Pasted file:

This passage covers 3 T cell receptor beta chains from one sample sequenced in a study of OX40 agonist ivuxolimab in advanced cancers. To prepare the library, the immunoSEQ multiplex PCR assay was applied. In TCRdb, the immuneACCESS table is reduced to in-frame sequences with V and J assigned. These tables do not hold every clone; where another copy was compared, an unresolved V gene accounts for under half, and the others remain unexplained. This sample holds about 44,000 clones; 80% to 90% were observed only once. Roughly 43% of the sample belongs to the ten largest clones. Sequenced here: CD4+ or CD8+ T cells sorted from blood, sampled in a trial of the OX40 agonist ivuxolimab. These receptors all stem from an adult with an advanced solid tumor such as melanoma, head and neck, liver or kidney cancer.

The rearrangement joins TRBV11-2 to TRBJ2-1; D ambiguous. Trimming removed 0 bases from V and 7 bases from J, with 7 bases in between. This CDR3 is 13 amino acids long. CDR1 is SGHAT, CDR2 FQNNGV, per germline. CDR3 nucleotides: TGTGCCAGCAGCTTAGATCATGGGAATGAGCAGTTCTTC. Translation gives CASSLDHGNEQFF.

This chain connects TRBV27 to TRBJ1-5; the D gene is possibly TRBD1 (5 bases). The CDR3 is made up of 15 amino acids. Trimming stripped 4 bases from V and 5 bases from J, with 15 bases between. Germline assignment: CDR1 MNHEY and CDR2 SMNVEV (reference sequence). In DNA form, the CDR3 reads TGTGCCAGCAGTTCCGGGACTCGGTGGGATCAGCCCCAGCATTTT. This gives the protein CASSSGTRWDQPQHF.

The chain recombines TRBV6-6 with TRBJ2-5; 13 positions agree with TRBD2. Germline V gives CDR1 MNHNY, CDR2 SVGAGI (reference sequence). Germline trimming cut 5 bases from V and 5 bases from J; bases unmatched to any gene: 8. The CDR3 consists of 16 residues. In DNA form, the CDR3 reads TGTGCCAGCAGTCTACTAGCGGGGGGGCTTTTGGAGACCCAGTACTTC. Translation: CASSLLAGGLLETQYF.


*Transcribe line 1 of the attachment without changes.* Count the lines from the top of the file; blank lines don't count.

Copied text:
This passage covers 3 T cell receptor beta chains from one sample sequenced in a study of OX40 agonist ivuxolimab in advanced cancers. To prepare the library, the immunoSEQ multiplex PCR assay was applied. In TCRdb, the immuneACCESS table is reduced to in-frame sequences with V and J assigned. These tables do not hold every clone; where another copy was compared, an unresolved V gene accounts for under half, and the others remain unexplained. This sample holds about 44,000 clones; 80% to 90% were observed only once. Roughly 43% of the sample belongs to the ten largest clones. Sequenced here: CD4+ or CD8+ T cells sorted from blood, sampled in a trial of the OX40 agonist ivuxolimab. These receptors all stem from an adult with an advanced solid tumor such as melanoma, head and neck, liver or kidney cancer.